Small scale low-carbon technologies could be key for net-zero

The UK will reach its net-zero emissions target faster if it invests in smaller scale, affordable low-carbon technologies rather than large projects like high-speed rail or nuclear power plants, according to a new study by an international team of researchers.

Examples given include solar panels on houses to electric bikes, heat pumps, and shared taxis, as they have lower investment risks, a greater potential for improvement in both cost and performance, and more scope for reducing energy demand – key attributes that will help accelerate progress on decarbonisation, according to the study.

Researchers from the Tyndall Centre for Climate Change Research at the University of East Anglia (UEA), the International Institute for Applied Systems Analysis (IIASA) in Austria, and the University Institute of Lisbon, collected data on a wide variety of energy technologies at different scales and then tested how well they performed against nine characteristics of accelerated low-carbon transformation, such as cost, innovation and accessibility.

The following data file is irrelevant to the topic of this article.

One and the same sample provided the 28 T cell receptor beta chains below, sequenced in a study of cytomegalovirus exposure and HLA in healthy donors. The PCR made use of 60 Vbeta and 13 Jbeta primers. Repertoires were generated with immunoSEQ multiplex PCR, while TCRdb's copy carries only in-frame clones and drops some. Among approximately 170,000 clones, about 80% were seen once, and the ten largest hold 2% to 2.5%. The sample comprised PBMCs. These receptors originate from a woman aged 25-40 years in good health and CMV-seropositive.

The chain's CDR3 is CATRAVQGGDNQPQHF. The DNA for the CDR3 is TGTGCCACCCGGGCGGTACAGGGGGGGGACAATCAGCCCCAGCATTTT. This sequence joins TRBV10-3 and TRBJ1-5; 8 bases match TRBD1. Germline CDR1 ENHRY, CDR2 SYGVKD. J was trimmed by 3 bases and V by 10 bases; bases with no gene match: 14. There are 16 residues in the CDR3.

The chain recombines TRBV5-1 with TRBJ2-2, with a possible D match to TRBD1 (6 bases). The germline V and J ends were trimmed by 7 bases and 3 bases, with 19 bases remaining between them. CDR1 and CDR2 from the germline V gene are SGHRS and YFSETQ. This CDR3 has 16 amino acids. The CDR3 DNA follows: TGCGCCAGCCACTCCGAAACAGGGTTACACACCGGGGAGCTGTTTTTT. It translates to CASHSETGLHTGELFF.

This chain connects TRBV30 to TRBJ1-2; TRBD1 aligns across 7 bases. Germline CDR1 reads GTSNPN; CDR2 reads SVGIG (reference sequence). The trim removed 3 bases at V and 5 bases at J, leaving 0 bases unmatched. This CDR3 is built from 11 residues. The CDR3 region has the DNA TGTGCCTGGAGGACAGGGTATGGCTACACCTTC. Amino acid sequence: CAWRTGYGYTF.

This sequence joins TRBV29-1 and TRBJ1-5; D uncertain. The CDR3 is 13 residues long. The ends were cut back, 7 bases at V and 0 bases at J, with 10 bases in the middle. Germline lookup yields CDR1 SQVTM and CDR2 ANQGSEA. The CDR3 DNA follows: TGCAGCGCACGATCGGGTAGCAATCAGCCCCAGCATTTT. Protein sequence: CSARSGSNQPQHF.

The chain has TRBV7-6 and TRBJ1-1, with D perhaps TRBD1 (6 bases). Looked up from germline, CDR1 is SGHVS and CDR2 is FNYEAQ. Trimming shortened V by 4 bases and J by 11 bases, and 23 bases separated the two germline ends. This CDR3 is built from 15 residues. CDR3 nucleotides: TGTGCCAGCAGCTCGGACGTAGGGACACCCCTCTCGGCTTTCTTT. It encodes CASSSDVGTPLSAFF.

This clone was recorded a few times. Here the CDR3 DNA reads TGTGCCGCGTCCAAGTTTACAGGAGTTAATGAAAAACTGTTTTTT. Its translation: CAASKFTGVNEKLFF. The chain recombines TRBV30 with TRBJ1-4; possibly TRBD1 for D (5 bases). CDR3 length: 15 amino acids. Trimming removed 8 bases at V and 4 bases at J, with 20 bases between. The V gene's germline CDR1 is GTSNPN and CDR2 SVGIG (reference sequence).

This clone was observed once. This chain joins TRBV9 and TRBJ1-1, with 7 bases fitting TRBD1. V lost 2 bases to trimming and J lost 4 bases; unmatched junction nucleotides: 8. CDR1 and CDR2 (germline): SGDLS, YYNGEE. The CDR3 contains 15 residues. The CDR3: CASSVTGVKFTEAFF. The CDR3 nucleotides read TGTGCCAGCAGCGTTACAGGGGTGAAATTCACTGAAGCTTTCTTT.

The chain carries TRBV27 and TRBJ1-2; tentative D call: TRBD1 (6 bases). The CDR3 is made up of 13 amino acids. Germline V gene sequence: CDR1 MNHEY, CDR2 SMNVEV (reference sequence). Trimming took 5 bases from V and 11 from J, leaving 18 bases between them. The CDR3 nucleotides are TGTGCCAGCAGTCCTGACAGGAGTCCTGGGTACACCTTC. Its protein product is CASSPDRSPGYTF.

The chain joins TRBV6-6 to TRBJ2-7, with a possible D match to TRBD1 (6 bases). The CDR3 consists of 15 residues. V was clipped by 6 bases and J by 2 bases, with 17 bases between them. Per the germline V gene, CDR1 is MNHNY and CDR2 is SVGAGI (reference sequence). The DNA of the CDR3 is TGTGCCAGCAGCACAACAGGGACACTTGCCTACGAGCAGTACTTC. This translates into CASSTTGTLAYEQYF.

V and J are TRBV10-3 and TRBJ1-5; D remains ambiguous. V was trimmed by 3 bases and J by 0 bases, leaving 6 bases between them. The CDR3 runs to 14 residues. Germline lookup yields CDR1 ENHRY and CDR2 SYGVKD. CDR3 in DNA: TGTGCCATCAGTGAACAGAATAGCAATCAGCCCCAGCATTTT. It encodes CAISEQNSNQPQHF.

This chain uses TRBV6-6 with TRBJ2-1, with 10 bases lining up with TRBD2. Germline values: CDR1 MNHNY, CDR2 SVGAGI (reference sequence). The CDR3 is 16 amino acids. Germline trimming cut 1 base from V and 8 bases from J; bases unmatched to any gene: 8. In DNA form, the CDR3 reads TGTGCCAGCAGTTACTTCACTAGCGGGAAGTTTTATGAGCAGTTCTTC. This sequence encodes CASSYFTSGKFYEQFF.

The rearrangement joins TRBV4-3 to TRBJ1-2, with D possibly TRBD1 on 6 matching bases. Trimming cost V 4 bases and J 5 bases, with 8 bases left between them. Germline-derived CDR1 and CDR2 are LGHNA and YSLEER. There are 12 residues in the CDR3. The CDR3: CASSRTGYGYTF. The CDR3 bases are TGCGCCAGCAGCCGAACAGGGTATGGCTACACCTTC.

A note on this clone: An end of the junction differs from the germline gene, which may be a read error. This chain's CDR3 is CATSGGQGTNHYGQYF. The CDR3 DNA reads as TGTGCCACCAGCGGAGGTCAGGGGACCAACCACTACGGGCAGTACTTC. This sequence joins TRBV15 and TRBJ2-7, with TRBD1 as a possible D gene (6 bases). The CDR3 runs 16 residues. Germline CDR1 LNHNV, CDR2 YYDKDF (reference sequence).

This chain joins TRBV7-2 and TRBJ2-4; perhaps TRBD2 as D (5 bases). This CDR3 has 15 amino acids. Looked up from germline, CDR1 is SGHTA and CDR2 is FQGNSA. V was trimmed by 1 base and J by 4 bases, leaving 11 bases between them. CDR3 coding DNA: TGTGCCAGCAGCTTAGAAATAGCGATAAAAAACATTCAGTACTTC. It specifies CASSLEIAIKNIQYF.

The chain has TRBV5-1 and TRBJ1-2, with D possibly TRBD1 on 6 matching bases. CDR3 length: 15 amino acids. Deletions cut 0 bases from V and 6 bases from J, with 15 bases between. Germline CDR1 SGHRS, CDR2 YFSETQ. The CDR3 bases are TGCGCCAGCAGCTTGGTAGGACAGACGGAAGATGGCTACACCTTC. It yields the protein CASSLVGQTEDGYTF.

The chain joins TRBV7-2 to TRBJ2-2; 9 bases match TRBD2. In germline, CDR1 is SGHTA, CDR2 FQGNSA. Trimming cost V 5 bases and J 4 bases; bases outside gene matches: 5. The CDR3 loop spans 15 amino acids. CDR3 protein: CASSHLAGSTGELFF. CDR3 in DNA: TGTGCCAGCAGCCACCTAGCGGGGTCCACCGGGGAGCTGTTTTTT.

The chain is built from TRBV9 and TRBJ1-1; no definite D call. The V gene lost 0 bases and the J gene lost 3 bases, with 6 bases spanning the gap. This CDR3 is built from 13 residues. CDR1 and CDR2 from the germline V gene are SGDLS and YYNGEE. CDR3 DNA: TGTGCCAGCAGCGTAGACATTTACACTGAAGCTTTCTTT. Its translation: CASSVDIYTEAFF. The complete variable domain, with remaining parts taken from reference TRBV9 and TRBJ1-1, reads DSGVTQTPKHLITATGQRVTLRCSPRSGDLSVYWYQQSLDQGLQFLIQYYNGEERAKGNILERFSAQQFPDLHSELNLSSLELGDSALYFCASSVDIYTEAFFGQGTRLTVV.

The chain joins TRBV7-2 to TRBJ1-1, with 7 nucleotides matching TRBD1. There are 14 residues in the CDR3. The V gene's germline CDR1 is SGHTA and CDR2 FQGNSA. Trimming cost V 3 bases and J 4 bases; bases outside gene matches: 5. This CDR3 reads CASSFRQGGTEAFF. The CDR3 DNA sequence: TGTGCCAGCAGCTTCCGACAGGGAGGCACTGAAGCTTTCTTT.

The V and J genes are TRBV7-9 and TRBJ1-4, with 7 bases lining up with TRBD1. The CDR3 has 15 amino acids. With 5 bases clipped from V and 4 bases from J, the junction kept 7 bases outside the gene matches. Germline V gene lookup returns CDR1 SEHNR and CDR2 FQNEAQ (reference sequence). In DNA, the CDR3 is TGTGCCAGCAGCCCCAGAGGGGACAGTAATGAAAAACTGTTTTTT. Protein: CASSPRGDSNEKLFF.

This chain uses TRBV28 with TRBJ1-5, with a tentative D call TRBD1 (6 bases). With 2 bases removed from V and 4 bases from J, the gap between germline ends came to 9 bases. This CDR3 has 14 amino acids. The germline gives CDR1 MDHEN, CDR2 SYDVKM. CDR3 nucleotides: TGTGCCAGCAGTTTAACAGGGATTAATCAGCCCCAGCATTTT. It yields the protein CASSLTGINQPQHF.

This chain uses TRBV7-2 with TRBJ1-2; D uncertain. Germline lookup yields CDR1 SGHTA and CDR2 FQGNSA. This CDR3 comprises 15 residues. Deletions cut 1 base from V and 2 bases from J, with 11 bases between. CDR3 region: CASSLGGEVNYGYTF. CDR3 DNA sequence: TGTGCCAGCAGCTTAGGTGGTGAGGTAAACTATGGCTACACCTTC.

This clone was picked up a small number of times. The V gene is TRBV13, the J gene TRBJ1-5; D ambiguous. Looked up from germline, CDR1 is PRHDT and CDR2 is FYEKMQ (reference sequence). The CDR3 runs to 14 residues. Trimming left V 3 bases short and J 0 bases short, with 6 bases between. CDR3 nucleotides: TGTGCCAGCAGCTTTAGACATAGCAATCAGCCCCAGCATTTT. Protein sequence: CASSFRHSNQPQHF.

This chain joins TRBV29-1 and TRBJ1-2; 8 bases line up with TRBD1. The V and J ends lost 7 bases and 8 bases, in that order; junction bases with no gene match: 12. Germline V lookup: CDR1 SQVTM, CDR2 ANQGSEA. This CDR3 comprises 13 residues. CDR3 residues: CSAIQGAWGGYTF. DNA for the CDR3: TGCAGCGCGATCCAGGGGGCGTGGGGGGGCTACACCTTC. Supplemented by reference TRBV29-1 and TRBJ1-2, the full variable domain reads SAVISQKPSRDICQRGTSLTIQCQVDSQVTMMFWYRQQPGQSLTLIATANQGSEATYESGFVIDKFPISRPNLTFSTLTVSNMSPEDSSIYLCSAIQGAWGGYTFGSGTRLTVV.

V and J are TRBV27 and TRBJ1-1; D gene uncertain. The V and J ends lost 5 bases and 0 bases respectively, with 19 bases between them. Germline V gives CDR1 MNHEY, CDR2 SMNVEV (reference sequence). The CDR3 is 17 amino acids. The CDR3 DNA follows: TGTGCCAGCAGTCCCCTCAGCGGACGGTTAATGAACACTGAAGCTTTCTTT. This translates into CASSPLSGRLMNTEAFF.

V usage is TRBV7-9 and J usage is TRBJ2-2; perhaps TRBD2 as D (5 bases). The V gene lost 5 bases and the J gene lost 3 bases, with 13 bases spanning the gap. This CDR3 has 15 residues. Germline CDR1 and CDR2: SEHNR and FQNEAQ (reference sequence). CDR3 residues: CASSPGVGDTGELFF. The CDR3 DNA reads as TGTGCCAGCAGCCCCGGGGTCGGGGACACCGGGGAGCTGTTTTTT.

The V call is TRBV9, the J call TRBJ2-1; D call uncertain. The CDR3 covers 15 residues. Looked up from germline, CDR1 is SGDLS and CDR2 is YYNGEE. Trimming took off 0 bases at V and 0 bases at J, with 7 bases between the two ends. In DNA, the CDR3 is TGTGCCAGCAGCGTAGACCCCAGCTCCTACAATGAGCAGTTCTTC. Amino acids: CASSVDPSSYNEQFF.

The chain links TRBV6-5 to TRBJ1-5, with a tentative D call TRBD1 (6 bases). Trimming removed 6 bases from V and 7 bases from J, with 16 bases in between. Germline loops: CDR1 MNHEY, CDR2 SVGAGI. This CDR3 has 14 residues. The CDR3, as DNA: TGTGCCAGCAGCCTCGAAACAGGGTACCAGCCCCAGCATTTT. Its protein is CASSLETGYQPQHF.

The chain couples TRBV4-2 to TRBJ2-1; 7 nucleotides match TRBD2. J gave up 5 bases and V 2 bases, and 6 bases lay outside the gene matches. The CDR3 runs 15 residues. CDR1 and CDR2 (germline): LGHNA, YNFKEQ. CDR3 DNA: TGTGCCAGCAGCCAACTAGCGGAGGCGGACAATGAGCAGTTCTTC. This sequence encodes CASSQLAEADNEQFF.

They then asked: is it better to prioritise large-scale and expensive technologies, such as nuclear power, carbon capture and storage, high-speed transit systems, and whole-building retrofits?

Or is it better to focus on schemes that are smaller in size, lower in cost, and more adaptable so they scale not by becoming bigger but by producing more of them?

Publishing their findings in the journal Science, the team finds that subject to certain conditions, smaller alternatives out-perform larger scale technologies in a number of important ways.

As well as being quick to deploy, smaller-scale technologies have shorter lifespans and are less complex so innovations and improvements can be brought to market more rapidly. They are also more widely accessible and help create more jobs, giving the government a ‘sound basis’ for strengthening climate policies.

Lead researcher Dr Charlie Wilson, at UEA, said: ‘A rapid proliferation of low-carbon innovations distributed throughout our energy system, cities, and homes can help drive faster and fairer progress towards climate targets.

‘We find that big new infrastructure costing billions is not the best way to accelerate decarbonisation.

‘Governments, firms, investors, and citizens should instead prioritise smaller-scale solutions which deploy faster. This means directing funding, policies, incentives, and opportunities for experimentation away from the few big and towards the many small.’

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